once more when the Ladies Swimming Baths were constructed, later
known as the Western Baths.
A view of Deadwater Ait in 1880,
formerly the site of the original baths. Note that the island
is divided in two by a channel, later filled in.
An 1890s map of the river with
the Swimming Baths marked to the east of
Deadwater Ait (Baths Island).
The Ladies' Swimming Baths in
1904 at the time they were being updated
The men's swimming area had been moved
downstream from this area, close to Jacob's Island, as Queen
Victoria thought it unseemly for male bathers to be in view so
close to the railway line! For more about this area see The Promenade.
A 1930s view of Baths Island,
complete with changing rooms and water polo nets by the railway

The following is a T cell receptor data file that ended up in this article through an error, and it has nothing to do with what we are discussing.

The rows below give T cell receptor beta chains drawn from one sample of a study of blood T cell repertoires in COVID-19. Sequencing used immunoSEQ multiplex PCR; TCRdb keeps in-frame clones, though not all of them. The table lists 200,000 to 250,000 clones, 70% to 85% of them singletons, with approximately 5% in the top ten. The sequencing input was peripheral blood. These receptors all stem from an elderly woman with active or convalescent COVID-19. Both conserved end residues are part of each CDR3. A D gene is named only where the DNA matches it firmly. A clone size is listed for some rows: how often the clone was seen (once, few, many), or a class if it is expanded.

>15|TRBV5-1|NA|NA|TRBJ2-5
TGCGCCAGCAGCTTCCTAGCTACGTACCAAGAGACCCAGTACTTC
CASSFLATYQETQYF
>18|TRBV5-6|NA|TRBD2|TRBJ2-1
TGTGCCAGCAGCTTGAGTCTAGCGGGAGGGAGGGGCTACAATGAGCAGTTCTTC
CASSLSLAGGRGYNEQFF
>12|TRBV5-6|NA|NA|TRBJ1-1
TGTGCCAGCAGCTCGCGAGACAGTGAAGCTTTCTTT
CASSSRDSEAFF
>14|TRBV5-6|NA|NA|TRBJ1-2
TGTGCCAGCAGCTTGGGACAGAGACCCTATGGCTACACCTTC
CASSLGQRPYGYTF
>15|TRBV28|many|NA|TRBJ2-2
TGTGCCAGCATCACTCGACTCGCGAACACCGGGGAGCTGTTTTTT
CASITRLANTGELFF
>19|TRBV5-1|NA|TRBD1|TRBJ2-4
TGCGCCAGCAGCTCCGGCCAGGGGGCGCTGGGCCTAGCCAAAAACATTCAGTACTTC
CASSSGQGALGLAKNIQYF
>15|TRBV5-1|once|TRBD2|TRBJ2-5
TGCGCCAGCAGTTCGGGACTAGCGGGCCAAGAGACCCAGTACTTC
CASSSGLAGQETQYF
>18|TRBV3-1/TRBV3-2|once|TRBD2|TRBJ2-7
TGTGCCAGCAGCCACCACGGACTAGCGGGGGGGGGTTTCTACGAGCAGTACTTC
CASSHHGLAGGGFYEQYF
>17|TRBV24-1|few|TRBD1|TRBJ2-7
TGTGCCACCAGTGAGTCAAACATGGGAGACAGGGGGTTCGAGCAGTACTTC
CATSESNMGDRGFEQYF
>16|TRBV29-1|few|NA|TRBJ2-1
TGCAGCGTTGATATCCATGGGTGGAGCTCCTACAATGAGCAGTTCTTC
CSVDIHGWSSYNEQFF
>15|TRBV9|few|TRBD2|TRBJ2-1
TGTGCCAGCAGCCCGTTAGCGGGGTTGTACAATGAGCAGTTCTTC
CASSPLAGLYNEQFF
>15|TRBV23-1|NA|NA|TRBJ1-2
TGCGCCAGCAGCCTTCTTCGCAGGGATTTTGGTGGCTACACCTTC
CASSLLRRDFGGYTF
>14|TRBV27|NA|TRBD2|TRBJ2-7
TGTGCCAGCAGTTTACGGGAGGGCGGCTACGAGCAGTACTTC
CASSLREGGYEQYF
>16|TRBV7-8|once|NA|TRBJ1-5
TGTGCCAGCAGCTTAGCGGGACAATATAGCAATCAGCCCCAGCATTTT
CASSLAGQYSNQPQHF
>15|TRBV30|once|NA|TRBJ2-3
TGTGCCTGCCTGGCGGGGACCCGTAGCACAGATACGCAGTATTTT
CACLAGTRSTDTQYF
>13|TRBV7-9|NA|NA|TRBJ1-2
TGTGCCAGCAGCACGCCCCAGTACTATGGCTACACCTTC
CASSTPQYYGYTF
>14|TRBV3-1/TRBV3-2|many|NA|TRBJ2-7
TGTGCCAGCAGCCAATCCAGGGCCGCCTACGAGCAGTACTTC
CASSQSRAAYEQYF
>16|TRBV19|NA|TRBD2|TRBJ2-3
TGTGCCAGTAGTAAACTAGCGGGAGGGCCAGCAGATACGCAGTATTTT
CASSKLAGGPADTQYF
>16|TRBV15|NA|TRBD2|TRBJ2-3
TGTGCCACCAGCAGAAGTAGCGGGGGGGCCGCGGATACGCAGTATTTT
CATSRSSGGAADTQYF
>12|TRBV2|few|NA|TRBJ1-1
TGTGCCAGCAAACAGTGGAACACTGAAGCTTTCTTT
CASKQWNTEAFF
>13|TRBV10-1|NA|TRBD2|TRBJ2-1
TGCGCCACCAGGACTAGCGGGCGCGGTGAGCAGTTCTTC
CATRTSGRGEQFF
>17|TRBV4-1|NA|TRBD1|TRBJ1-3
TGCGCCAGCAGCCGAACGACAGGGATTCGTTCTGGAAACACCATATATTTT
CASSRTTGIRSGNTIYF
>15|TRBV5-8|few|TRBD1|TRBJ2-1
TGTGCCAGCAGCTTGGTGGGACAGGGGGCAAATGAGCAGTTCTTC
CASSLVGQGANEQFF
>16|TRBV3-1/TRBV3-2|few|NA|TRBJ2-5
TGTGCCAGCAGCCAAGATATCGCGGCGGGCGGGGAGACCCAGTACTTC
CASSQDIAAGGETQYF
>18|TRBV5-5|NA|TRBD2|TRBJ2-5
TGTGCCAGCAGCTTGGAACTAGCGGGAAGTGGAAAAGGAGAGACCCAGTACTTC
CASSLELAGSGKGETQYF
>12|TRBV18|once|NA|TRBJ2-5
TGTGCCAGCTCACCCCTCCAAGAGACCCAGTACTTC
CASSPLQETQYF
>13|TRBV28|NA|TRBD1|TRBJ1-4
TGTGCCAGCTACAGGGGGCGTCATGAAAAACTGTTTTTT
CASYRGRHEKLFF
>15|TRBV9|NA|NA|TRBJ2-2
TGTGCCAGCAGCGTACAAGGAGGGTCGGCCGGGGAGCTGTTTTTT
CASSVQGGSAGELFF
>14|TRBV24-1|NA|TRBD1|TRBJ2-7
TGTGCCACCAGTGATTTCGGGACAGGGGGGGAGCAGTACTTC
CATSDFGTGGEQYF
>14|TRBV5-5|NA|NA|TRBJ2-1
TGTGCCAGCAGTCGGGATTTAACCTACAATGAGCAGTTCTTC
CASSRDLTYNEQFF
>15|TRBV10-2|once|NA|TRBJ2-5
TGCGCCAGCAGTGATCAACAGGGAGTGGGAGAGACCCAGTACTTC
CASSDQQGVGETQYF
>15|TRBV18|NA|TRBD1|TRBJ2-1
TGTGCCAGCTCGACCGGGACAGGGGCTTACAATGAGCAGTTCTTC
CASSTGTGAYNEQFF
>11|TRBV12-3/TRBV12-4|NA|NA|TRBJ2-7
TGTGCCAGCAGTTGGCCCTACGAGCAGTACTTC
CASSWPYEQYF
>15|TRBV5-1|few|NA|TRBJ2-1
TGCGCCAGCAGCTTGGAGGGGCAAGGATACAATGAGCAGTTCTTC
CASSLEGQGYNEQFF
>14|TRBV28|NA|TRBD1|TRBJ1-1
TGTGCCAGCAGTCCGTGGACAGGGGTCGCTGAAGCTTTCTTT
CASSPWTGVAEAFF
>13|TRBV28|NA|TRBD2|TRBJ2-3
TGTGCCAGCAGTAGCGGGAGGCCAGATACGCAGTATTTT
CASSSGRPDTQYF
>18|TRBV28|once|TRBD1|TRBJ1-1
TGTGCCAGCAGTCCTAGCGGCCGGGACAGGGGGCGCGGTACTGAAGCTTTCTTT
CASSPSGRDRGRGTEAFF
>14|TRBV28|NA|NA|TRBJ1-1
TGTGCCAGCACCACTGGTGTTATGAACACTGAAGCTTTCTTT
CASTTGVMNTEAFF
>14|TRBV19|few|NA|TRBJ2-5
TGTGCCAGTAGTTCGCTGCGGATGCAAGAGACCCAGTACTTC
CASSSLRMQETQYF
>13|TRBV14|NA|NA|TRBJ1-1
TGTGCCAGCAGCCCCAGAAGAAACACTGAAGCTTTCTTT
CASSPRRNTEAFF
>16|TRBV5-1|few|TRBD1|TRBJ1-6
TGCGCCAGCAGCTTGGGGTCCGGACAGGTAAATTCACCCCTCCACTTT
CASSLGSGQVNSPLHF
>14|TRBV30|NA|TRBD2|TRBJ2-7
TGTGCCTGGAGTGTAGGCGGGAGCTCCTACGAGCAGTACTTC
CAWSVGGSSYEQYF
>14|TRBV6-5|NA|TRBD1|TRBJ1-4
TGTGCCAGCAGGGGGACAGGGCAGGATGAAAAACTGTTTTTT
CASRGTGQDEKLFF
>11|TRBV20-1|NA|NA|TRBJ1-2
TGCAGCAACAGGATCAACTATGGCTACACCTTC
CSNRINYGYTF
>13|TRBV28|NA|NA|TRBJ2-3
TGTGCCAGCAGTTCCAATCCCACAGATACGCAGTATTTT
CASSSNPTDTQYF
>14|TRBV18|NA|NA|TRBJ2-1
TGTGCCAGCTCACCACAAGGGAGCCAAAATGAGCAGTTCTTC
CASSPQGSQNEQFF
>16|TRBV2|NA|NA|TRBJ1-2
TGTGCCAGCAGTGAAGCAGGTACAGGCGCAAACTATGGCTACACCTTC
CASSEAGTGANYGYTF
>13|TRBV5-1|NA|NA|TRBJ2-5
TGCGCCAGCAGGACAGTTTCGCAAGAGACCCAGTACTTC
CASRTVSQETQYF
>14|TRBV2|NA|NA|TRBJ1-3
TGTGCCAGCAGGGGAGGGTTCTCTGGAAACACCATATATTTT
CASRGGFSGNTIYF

viaduct. Many years after the closure of the baths the hand rails
around the sides remain visible.
Boys from Windsor Grammar School,
aka the County Boys School, taking part in school swimming and
diving sports in 1945.
(Source Windsorian Magazine, December 1945)
A view of the swimming baths
from the west looking downstream towards the railway arches.
The three diving boards were installed originally in the ladies
swimming area although later mixed bathing throughout the baths
area was introduced.
The above photograph is believed to have
been taken in April 1947. There appears to be some rubbish piled
up beyond the fence, and the poplars by the arches have yet to
come into leaf, while at the bottom left of the picture there
seems to be a 'tide mark' on the fence which would correspond
with the maximum height of the floods in March 1947, some 6'
above the normal river level.
We hope to locate more views
of the baths in the 1930s and thereafter.
would be welcome of the original building and pool
The Windsor Swimming War Memorial
is featured on the Windsor Forum here
A site devoted
to Lost Lidos, Aquashow stars, swimmers, divers and patrons of